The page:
The fear of chickens; probably from the Greek αλέκτορας, meaning ‘cock’ or ‘rooster’.
Category Archives: Phobia
The Spanish have a wider range of foods flavoured with almonds than any other country in the world.
Bats are the only mammals that can fly, but a quarter of all species of mammals are bats.
Aerodontia is the branch of dentistry dealing with dental problems caused by flying.
Raspberries, blackberries, strawberries, cherries, plums, apples and pears are all kinds of rose.
In order to gain one pound in weight, a seal has to indirectly consume 10,000 pounds of tiny marine plants called phytoplankton. The 10,000 pounds of phytoplankton are eaten by 1000 pounds of tiny marine animals called zooplankton, which in turn are eaten by 100 pounds of small fish such as herring or anchovies, which provide food for 10 pounds of larger fish, which are eaten by the aforementioned seal.
See other: Quite Interesting Facts
Thassophobia is the fear of sitting.
Papyrophobia is the fear of paper.
Ecophobia is the fear of home.
Euphobia is the fear of hearing good news.
Brontophobia is the fear of storms.
Deipnophobia is the fear of dinner party conversations.
The name of the Hehe tribe of Tanzania comes from their feared ‘hee-hee’ battle cry.
Taphephobia is the fear of being buried alive. A phobia which sounds surprisingly natural. The great 18th century clown Grimaldi was so frightened of being buried alive that he specified his head must be cut off first, which his family duly arranged.
Both dogs and horses can smell fear in humans.
When Prime Minister Harold Macmillan was asked what he feared most he said: “Events, dear boy, events…”
In several areas in Papua New Guinea, women can be punished by public gang rape, often sanctioned by elders.
See other: Quite Interesting Facts
Firearms instructor and writer Colonel Jeff Cooper claimed to have coined the word hoplophobia in 1962 to describe a “mental disturbance characterized by irrational aversion to weapons”.
Cooper attributed this behaviour to an irrational fear of firearms and other forms of weaponry. He stated that “the most common manifestation of hoplophobia is the idea that instruments possess a will of their own, apart from that of their user.”
The meaning and usage ascribed by Cooper falls outside of the medical definitions of true specific phobias.
For example, specific phobias require that the person be aware and acknowledge that their fear is irrational, and usually causes some kind of functional impairment. True medical phobias of firearms and other weapons can exist, but are unusual.
“People with guns don’t understand. That’s why they get guns, too many misunderstandings.”
– Jerry Seinfeld
When looked at objectively, it could be argued that a phobia of firearms – even though it is hard to diagnose a true medical fear such as hoplophobia – is not that irrational especially when compared to, say, the fear of peanut butter sticking to the roof of your mouth (known as Arachibutyrophobia). Since almost all, if not all firearms have the potential to be lethal, the irrationality of the fear of those instruments diminishes enormously.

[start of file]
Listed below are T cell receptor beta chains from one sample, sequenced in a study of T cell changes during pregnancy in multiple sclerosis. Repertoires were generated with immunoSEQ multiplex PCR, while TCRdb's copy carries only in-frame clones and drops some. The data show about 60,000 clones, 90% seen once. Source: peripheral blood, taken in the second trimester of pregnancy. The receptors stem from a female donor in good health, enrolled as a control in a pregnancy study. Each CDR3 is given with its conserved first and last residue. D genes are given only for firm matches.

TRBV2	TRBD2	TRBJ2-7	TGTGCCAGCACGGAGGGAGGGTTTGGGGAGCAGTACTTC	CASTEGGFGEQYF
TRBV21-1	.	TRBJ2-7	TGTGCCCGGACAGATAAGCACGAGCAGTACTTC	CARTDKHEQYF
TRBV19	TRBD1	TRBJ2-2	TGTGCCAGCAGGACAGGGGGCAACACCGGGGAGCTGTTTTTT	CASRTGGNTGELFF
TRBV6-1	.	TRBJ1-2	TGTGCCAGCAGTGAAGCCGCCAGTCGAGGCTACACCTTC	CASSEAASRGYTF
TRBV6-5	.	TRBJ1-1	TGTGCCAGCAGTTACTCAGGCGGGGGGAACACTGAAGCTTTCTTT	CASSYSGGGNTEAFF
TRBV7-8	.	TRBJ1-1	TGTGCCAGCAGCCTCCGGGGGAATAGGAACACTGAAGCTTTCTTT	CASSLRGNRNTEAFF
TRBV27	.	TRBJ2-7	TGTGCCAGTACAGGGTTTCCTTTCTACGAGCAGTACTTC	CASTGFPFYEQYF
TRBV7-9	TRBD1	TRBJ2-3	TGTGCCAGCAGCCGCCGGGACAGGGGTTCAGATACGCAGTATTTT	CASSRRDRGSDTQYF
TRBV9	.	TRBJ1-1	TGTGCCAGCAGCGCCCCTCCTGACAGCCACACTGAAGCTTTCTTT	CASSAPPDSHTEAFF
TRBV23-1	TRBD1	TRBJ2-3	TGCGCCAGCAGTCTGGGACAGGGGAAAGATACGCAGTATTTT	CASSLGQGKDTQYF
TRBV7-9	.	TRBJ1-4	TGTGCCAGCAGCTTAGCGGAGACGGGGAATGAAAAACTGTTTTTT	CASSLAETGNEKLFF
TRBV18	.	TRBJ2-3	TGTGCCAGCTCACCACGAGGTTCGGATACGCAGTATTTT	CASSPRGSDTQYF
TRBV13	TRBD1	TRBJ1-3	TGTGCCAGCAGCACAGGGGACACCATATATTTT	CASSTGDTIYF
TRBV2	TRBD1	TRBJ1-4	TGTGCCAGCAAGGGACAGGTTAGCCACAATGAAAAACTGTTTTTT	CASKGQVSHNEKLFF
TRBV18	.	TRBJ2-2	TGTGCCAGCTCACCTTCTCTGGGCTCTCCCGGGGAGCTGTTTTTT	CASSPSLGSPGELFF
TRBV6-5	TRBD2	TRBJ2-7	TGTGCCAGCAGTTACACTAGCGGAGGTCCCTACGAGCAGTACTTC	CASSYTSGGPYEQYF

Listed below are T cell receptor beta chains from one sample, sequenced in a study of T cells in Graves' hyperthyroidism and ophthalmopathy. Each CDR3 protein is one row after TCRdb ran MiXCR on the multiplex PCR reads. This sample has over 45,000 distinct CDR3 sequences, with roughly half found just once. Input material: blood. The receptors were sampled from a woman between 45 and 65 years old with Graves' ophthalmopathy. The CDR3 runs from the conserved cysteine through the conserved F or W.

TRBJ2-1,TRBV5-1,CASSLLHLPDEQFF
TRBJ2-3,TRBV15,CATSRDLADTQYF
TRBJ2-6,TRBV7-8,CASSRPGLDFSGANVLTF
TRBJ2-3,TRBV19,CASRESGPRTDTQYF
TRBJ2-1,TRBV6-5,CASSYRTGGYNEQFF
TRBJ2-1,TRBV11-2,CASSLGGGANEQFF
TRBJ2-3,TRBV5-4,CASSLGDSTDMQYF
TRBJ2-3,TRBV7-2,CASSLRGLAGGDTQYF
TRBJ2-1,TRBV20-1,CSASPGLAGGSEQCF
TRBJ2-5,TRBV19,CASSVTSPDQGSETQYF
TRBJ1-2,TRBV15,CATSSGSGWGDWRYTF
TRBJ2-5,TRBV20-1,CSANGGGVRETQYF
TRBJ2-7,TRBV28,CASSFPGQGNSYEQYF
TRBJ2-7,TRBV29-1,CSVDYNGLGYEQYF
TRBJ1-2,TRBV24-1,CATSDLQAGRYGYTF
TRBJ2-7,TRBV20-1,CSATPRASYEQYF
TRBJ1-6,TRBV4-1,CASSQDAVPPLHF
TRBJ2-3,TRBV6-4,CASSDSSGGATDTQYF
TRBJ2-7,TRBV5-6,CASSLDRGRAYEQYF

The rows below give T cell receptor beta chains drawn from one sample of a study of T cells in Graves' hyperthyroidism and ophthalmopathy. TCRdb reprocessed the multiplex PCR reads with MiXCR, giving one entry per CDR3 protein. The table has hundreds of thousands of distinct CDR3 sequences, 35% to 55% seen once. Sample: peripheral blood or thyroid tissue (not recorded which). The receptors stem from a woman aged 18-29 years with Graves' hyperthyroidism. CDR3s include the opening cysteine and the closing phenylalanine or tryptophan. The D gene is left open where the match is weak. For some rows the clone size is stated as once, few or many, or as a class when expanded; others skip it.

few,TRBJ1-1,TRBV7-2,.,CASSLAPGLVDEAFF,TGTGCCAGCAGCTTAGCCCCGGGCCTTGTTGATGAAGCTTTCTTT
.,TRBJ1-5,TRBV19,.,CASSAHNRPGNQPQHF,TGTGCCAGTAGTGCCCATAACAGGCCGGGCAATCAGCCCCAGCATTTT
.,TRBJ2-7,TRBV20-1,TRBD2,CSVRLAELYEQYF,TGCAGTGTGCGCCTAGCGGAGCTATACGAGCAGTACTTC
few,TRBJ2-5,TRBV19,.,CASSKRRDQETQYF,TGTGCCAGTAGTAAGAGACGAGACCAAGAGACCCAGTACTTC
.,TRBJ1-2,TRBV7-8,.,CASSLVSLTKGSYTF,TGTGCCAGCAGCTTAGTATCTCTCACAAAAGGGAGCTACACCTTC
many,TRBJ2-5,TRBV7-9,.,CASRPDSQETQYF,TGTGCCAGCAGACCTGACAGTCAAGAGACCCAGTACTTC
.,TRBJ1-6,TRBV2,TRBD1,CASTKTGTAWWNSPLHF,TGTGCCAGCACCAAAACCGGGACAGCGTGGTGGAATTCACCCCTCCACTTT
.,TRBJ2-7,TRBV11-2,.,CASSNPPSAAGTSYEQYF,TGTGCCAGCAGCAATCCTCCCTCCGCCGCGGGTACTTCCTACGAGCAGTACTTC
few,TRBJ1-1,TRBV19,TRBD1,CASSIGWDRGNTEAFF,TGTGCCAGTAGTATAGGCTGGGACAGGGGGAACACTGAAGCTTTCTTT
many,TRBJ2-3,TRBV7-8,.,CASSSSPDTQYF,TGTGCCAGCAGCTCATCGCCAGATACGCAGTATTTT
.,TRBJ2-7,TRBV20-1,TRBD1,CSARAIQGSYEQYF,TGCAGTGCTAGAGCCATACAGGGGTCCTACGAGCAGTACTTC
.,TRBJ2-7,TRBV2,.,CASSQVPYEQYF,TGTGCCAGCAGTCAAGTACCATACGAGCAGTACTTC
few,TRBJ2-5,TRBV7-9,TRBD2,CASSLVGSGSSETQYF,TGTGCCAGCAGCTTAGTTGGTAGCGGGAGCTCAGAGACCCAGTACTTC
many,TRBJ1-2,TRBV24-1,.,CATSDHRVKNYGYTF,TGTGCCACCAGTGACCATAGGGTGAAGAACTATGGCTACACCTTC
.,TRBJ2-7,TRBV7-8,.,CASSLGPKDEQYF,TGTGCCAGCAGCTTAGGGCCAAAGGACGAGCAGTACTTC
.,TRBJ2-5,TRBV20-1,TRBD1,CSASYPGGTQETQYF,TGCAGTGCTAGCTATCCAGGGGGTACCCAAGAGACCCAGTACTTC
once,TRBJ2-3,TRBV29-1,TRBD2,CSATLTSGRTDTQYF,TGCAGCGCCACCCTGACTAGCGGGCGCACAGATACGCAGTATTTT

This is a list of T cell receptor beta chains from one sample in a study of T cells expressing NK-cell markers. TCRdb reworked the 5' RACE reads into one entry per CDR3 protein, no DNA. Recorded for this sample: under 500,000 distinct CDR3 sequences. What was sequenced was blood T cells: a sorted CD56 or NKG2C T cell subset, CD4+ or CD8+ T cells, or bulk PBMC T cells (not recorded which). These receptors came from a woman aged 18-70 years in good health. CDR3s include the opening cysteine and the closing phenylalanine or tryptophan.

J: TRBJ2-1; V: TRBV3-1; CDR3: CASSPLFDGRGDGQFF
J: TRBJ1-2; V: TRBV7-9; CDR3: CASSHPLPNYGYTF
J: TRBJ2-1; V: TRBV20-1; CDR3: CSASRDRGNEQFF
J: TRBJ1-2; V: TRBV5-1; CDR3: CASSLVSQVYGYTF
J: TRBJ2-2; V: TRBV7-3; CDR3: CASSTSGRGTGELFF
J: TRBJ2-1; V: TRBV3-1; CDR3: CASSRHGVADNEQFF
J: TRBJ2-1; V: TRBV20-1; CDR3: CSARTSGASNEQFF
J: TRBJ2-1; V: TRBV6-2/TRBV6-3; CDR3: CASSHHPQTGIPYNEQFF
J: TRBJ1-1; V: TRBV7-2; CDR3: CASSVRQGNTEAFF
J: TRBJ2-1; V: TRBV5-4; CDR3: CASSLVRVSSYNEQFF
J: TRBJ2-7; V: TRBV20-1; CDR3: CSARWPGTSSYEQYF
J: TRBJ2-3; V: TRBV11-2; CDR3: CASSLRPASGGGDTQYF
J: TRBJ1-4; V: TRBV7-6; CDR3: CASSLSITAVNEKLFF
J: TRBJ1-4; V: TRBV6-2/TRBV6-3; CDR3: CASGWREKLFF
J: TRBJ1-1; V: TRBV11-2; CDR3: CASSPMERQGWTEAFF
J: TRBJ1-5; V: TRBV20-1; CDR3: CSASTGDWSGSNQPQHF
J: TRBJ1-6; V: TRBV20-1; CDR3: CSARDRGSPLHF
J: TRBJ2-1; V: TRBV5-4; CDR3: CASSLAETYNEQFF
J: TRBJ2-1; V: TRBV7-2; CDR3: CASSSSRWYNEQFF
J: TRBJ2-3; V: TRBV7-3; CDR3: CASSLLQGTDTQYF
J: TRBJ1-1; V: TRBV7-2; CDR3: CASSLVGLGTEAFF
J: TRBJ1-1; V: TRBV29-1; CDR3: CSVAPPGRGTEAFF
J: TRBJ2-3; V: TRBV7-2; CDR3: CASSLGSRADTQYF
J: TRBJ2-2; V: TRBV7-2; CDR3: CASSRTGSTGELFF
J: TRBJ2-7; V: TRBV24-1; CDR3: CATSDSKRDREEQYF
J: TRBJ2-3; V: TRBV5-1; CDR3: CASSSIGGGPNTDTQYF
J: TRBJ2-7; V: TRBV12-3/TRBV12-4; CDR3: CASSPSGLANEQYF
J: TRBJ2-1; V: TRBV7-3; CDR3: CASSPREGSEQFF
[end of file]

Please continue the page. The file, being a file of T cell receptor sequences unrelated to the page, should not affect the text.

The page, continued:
“Guns don’t kill people. People kill people. Obviously. If you believe guns kill people out of their own volition you should see a specialist in mental health. People kill people. There’s the clue. It turns out to be quite obvious that people can’t be trusted with those instruments – so why are firearms still legal? How many children a year are killed by their father’s stash of arsenic or stick of gelignite?”
– anonymous source from the bloggersphere
See other: Admin’s Choice Posts
Human beings are born with only two inbuilt fears: the fear of loud noises and the fear of falling. All other fears are abnormal and have to be learned.
The Code of Hammurabi written around 1700 BC is widely considered to be the earliest known mention of lesbians in surviving historical documents. The code makes reference to women called the salzikrum literally translated as ‘daughter-men’ who were allowed to marry other women. Coincidentally, the code also contains the earliest mention of a transgender person.
In a 17th century law code for the Puritan colony of New Haven in present-day Connecticut so-called “blasphemers, homosexuals and masturbators” were eligible for the death penalty.
Bell, Broomstick, Bubble, Cargo, Circle, Dirndl, Hobble, Rah-Rah and Scooter are all different kinds of skirts.
Ten yards of cloth were used for the white ruffs around the neck and hands on a dress made for Queen Elizabeth in 1565.
Nyctophobia is the fear of darkness. Lygophilia is the love of darkness.
In Danish, a bog-handel is a bookseller, fag-litteratur means ‘non-fiction’, removal men are called flytte-folk and a bag-rude is a rear-window.
The third commonest cause of death at work in the US is murder. In 2007, 677 people were murdered at work – including 50 policemen and 205 salespeople.
Alexander Graham Bell believed that moonlight was dangerous.
The more brightly coloured the frog, the more dangerous it is.
Fear of the number thousand. From the Ancient Greek: khilioi, meaning the cardinal number 1000.